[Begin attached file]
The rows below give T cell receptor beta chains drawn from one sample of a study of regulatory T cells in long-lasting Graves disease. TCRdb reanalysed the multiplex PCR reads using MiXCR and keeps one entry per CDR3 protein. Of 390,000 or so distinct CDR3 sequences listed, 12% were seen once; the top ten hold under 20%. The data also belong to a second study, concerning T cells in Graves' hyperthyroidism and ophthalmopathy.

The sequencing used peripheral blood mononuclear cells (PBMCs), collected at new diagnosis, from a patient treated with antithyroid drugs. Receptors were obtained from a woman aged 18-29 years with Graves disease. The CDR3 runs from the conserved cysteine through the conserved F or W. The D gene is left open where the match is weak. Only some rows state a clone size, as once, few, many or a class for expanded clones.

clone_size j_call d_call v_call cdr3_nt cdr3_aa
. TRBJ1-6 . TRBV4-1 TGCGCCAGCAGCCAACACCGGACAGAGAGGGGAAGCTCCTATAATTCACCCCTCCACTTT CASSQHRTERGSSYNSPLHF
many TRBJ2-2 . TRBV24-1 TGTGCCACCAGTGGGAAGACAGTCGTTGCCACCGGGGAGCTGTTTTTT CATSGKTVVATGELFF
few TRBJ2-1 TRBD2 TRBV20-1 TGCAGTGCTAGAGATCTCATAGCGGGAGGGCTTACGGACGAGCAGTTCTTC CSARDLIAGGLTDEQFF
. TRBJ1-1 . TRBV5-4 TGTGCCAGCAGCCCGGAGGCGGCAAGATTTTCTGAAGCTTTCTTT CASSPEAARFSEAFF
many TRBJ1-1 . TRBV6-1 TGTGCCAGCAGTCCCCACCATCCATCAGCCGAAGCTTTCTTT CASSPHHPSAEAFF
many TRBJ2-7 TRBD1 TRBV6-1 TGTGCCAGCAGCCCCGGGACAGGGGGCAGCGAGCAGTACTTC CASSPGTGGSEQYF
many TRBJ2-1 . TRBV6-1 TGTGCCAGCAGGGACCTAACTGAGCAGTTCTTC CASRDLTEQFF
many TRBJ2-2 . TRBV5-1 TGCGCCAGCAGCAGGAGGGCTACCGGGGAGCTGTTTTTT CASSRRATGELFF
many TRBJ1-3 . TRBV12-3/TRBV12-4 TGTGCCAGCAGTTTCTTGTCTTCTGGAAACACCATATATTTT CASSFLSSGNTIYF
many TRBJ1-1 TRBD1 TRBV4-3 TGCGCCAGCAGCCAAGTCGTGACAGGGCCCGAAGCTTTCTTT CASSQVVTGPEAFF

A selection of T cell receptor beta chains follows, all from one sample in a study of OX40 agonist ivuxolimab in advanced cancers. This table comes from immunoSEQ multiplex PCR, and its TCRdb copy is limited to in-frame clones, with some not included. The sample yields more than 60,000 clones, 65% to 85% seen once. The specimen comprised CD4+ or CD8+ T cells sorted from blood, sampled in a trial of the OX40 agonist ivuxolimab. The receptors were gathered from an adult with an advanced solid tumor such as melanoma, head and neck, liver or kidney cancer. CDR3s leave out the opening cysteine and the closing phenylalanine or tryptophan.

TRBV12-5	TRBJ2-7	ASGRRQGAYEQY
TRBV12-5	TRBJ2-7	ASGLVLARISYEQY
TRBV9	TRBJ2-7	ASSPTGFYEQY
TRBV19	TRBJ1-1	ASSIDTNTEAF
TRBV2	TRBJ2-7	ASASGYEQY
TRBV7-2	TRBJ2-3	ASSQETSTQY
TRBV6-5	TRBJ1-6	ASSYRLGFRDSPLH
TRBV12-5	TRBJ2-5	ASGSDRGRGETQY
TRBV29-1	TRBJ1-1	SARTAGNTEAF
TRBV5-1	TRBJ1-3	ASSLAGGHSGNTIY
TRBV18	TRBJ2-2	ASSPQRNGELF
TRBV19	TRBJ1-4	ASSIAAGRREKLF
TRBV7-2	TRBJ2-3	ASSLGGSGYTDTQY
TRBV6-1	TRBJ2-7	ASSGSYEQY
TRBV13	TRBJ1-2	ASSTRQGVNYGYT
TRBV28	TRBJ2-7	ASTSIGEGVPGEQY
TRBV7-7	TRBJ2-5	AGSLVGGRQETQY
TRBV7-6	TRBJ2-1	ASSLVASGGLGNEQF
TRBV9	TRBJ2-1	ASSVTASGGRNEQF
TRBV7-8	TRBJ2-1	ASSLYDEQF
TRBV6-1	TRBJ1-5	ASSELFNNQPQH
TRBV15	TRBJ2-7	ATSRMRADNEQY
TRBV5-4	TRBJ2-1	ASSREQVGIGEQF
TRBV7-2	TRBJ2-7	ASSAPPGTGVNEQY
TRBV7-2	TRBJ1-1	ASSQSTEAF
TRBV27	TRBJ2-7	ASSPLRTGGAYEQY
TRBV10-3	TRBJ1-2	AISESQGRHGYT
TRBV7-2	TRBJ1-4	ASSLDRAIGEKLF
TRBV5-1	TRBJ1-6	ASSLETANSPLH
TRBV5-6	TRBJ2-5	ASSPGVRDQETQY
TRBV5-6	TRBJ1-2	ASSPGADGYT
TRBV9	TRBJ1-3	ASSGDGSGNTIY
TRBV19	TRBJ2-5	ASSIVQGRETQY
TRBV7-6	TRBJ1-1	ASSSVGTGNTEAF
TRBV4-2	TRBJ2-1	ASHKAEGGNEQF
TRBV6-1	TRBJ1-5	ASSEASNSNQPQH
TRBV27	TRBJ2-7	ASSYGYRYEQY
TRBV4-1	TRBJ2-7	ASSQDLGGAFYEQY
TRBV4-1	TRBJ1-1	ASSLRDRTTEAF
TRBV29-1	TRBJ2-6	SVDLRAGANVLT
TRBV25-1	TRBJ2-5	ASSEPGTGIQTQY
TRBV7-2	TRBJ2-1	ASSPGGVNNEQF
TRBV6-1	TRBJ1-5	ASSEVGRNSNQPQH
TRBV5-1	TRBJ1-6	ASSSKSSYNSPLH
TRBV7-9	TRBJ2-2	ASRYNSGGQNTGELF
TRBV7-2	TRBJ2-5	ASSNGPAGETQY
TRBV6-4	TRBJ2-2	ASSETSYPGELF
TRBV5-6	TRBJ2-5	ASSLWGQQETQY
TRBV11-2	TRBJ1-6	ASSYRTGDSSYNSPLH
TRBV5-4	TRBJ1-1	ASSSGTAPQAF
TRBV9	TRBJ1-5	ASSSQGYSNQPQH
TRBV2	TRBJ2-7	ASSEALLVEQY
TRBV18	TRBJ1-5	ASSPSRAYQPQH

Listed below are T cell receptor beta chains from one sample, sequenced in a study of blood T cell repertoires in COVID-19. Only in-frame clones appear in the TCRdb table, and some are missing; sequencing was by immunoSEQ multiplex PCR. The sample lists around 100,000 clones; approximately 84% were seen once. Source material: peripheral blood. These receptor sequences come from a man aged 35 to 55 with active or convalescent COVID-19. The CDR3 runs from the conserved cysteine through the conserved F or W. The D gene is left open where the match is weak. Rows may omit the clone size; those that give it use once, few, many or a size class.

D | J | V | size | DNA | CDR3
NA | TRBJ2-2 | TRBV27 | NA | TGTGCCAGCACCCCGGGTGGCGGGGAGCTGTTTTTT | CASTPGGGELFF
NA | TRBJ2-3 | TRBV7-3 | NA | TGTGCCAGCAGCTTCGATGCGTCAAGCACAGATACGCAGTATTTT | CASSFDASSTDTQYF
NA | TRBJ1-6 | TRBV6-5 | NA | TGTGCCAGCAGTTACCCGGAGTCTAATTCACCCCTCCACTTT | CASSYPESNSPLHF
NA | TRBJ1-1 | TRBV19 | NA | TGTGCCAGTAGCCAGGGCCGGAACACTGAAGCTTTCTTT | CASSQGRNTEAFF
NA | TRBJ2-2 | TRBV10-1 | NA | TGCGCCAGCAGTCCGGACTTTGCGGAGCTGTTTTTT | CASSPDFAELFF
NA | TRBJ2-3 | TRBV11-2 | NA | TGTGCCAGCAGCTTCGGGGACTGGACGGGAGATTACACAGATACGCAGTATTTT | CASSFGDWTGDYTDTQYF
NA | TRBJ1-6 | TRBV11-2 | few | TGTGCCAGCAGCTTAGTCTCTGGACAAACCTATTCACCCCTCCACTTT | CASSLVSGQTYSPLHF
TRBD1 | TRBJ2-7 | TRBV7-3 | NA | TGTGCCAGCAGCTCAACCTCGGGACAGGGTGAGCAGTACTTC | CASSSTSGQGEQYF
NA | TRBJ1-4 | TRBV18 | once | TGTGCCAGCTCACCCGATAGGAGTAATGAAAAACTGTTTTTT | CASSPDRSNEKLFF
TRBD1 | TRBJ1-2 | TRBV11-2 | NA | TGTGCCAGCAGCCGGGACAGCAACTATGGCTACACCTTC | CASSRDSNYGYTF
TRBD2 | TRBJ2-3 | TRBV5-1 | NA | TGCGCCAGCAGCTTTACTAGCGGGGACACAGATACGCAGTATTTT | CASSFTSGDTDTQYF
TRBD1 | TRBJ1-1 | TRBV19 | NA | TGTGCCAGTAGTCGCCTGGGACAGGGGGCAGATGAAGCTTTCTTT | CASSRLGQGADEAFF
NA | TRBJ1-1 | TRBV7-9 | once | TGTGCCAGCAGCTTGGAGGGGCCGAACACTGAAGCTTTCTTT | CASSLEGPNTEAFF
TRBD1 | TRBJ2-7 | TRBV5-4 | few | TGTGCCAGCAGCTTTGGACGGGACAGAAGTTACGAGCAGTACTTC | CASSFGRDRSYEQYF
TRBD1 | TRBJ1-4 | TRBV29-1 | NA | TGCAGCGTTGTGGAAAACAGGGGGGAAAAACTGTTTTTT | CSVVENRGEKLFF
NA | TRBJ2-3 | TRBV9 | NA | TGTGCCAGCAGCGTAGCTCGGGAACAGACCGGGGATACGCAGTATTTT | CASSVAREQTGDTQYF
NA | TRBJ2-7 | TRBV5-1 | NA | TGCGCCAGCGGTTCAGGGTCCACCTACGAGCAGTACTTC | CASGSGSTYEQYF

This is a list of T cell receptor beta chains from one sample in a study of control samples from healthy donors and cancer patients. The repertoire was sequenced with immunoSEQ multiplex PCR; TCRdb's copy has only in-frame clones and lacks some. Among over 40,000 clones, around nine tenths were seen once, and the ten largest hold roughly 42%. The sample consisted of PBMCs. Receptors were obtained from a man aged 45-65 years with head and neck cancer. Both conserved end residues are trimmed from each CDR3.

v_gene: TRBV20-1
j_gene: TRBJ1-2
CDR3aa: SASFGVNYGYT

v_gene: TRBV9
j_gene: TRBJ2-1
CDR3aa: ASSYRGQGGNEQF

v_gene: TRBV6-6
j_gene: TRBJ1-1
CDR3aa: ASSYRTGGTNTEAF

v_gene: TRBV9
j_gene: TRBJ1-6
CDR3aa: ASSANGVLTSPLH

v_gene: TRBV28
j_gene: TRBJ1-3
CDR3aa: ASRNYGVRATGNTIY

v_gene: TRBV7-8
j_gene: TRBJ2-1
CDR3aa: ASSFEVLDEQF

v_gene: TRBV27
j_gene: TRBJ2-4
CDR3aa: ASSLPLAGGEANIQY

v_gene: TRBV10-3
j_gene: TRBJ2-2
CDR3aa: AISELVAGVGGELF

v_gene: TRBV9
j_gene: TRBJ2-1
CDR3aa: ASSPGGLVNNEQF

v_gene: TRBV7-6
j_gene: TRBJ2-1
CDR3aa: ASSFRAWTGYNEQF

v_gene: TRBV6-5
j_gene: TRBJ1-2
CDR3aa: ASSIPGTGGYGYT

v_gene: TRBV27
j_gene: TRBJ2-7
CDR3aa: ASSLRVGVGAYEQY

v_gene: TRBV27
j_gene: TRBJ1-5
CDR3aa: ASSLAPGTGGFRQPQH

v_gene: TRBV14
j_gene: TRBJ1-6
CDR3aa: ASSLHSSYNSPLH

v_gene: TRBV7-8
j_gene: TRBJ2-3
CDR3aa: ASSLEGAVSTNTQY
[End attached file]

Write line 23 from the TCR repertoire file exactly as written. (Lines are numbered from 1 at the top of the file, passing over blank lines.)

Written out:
TRBV29-1	TRBJ1-1	SARTAGNTEAF